Decarbonisation is being mentioned non stop and for good reason. But do you truly know what it is? In this article we discuss what it is and what approaches Singaporean businesses are taking to deal with it.
Centropi is all about decarbonisation. Especially via energy-efficient LED lighting and water management upgrades. We believe that by providing you with unbiased easily understood information you will be more informed during your decarbonisation journey.
Every activity that occurs in your business will either require energy or have embedded energy, both of which have an associated amount of carbon emissions.
Decarbonisation is reducing or removing those carbon and other greenhouse gas emissions generated by the various activities and processes in your business.
In businesses, carbon emissions can be broken down into 3 types, Scope 1, 2 & 3.
When a company uses vehicles as a part of its everyday business, they will burn fuel (unless they are electrically powered). Burning this fuel is a direct result of the company's business activities and is therefore classified as a scope 1 emission. It is good to note that if the company does not own or operate the vehicle, it becomes a part of Scope 3 emissions.
Unless you are off-grid and produce all your electricity, you will rely on a 3rd party to supply it. Although you use the electricity to power your lights, the emissions associated with generating it are owned by the 3rd party. This is, therefore, an indirect scope 2 emission.
Like the electricity in the scope 2 example, the paper used in your business will normally be manufactured by a third party (unless you are a paper company!). Therefore, the emissions associated with the manufacturing are not yours and are classed as scope 3 emissions.
Singapore has been actively addressing the issue of decarbonisation. It has implemented the Singapore Green Plan 2030 which sets out targets and guidelines for the entire population to follow.
To support this, the government has had various measures in place to monitor energy usage across the country so that it can take adequate steps to identify issues and plan for the future.
For example, the government made energy auditing and reporting mandatory. This allows them to monitor energy usage holistically and understand what the countries' demands will be in the future. It also proactively tracks the number of solar installations across the country.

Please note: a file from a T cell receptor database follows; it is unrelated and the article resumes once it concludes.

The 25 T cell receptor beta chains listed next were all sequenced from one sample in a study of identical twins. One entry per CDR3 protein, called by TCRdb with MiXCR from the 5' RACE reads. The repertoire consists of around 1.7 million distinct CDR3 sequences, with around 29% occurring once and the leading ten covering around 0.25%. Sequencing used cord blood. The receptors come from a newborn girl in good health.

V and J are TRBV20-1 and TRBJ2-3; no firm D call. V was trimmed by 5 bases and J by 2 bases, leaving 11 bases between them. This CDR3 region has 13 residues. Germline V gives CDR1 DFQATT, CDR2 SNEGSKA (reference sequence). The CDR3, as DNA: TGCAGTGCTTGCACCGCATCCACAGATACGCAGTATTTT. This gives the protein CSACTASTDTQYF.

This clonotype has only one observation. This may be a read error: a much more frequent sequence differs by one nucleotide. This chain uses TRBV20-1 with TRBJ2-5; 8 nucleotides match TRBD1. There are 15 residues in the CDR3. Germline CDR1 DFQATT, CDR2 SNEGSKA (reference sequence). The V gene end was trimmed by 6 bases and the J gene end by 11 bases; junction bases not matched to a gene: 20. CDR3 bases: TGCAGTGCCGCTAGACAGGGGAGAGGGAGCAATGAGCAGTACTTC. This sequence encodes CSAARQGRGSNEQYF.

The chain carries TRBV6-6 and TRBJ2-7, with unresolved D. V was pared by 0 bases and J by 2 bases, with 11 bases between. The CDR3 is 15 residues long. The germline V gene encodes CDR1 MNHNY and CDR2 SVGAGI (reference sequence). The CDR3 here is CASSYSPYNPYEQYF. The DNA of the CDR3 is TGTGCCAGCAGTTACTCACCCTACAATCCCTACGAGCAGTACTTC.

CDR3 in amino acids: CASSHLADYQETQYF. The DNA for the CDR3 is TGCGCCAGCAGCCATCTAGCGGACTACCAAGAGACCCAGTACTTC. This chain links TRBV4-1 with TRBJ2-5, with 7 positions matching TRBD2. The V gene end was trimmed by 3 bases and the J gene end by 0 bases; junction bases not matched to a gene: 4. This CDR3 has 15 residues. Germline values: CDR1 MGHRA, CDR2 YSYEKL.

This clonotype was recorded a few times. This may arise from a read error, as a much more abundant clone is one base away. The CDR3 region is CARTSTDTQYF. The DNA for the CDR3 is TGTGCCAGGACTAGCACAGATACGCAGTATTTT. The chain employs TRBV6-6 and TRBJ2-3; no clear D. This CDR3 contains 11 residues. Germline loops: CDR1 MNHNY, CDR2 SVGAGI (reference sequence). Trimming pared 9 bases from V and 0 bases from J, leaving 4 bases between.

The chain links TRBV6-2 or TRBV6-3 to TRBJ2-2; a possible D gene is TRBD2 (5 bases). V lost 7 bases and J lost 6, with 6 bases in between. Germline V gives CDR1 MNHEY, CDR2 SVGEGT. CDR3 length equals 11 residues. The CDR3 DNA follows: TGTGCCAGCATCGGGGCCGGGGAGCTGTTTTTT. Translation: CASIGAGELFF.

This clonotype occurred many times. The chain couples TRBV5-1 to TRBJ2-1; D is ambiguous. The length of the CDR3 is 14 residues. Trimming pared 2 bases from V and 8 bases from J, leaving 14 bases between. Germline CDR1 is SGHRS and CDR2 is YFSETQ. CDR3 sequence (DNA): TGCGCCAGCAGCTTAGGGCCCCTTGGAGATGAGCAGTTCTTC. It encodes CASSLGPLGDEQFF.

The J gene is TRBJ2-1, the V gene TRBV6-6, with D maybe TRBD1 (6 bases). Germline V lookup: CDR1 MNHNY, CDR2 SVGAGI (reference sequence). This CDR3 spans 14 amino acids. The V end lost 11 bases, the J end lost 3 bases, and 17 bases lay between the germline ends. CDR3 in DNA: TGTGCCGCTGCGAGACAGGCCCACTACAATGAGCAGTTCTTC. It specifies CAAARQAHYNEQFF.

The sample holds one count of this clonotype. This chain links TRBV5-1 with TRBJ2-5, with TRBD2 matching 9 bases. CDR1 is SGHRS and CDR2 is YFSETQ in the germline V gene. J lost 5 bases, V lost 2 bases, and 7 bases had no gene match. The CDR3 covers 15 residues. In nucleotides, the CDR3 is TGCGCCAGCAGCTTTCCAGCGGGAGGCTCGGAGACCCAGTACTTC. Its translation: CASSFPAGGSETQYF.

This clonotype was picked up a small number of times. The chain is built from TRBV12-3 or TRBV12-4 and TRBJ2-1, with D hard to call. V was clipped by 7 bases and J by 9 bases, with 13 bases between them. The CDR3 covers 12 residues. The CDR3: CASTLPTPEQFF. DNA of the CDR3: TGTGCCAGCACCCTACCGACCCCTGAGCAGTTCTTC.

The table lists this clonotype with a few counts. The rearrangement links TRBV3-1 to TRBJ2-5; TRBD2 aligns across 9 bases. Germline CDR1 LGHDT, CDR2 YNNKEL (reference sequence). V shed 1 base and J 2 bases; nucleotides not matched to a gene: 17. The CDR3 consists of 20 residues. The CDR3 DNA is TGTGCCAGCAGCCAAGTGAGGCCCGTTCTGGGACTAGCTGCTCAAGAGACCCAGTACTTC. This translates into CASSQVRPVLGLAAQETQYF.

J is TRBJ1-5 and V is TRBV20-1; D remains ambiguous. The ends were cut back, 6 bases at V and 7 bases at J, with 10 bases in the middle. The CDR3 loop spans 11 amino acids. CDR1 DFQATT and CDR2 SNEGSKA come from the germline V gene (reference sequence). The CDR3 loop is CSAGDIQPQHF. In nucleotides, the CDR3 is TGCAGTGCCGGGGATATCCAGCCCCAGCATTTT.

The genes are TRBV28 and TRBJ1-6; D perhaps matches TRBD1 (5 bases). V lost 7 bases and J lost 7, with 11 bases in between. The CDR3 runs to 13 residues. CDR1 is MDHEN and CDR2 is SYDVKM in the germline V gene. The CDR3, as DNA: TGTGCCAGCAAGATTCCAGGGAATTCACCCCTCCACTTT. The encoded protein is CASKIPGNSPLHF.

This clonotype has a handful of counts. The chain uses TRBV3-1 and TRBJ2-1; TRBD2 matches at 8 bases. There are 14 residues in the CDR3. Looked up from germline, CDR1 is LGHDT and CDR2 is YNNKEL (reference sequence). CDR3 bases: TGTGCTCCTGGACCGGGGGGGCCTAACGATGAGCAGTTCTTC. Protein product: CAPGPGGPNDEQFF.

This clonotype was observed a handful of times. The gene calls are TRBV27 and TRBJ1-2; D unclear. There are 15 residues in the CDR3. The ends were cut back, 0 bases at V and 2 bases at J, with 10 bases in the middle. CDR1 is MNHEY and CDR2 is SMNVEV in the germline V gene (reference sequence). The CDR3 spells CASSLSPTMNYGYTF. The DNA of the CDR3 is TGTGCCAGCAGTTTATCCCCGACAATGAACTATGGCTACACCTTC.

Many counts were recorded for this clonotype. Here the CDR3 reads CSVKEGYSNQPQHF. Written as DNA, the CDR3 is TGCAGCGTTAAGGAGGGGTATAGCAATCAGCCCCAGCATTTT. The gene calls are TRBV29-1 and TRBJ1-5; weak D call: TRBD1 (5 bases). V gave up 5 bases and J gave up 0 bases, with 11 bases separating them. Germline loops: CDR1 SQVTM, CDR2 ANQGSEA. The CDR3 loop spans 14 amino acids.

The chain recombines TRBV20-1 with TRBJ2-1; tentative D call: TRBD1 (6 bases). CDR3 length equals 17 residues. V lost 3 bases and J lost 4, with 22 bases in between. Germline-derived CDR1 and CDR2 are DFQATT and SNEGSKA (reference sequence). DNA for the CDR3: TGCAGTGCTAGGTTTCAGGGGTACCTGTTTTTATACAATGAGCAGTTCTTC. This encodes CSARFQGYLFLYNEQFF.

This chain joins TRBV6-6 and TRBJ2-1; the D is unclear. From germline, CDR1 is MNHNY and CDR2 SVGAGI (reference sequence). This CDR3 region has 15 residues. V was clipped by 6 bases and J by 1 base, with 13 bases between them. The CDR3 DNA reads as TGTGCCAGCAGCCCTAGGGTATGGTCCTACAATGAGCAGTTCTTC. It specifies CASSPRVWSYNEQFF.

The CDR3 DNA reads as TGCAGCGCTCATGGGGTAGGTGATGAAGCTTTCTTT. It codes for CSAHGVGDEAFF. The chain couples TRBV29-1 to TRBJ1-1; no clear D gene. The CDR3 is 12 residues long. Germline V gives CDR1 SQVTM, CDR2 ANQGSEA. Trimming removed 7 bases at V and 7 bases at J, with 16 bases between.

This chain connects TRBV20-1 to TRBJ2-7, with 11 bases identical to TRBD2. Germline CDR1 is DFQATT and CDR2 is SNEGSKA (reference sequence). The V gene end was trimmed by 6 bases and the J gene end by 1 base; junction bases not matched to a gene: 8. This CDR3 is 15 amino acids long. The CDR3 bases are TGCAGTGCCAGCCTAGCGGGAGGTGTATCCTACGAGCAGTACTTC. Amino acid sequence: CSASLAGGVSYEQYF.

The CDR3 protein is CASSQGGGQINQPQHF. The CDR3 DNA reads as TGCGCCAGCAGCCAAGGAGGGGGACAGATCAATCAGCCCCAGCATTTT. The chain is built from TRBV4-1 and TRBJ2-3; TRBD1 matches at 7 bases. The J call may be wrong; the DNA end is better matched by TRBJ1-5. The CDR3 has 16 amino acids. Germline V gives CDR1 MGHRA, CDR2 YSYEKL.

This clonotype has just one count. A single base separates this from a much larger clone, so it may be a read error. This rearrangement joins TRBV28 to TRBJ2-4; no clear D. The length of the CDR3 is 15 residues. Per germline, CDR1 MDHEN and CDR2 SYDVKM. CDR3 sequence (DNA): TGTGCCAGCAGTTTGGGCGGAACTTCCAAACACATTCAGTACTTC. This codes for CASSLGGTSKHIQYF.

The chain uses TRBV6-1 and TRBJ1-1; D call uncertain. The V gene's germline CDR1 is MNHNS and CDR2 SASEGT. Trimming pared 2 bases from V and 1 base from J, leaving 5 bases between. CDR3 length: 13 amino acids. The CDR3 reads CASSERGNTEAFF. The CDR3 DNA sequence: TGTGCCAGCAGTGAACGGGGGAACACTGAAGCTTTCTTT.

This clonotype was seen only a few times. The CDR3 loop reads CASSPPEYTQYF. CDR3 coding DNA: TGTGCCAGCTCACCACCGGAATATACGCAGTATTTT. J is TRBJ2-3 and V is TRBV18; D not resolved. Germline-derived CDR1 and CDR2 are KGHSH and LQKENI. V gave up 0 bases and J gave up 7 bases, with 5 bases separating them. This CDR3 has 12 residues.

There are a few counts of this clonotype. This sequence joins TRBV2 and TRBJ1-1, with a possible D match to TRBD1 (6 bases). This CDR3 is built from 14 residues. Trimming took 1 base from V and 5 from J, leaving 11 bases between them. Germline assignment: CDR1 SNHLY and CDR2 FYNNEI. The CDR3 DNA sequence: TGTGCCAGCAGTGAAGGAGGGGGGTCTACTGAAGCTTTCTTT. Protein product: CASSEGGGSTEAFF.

Although the government sets the targets and the plans, it's the businesses that need to take action to create real decarbonisation groundswell. So what steps are businesses taking?
Some businesses participate in carbon offset programs. This involves investing in projects that reduce or capture an equivalent amount of carbon dioxide to their own emissions.
Carbon credits are essentially permission slips that allow the buyer to emit a specific amount of greenhouse gases. They are bought and sold in mandatory (or compliance) and voluntary markets. The former is created by law, while the latter functions voluntarily.
Singapore is encouraging its companies to join the voluntary carbon market.Here, a company or individual can voluntarily buy carbon credits from a specific project. The voluntary carbon market has encouraged significant investments in recent years, reaching a value of US$2 billion in 2021.
With rising taxes and fuel costs, many companies have taken far more interest in their energy usage and what steps can be taken to decarbonise. For many, this has firstly meant understanding the steps involved in decarbonising. By assessing their usage, adapting their facilities and then analysing their usage, many companies are implementing energy efficiency measures to reduce their overall energy consumption. This includes adopting energy-efficient technologies, upgrading facilities, and optimising energy usage in their operations.
According to the World Resources Institute, Scope 2 emissions account for about 60% of total emissions for the average company. So, some businesses are investing in or sourcing a significant portion of their energy from renewable sources.
Specifically in Singapore, solar energy via PPA has gained popularity as one of the most efficient ways to decarbonise operations. With no upfront costs, companies can instantly save money and reduce their carbon footprint.
Singaporean businesses were also influenced by government policies and initiatives encouraging sustainability. The government has introduced various programs and incentives to encourage businesses to adopt greener practices. Many of which significantly reduce the associated costs of undertaking energy-efficient upgrades in the interests of decarbonisation.
Both government and businesses must work together to achieve this goal, and as set out in the Addendum to Singapore's long-term low-emissions development strategy it is clear the collaboration is working!
The early and collective efforts of businesses, individuals and the Government have borne fruit. Singapore met our commitment to reduce emissions to 16% below business-as-usual (BAU) levels by 2020, made in 2009 ahead of the Copenhagen Summit, achieving a 32% reduction below BAU levels. In March 2020, we also submitted our first update to our 2030 NDC and our LEDS under the Paris Agreement. At that time, our LEDS pledged
to halve emissions from our 2030 peak to 33 MtCO2e by 2050, with a view to achieving net zero emissions as soon as viable in the second half of the century.
Source - Illustrative diagram of Singapore’s net zero emissions trajectory.
If you are ready to take the first steps to net zero or would like to know more please reach out to Ivan.
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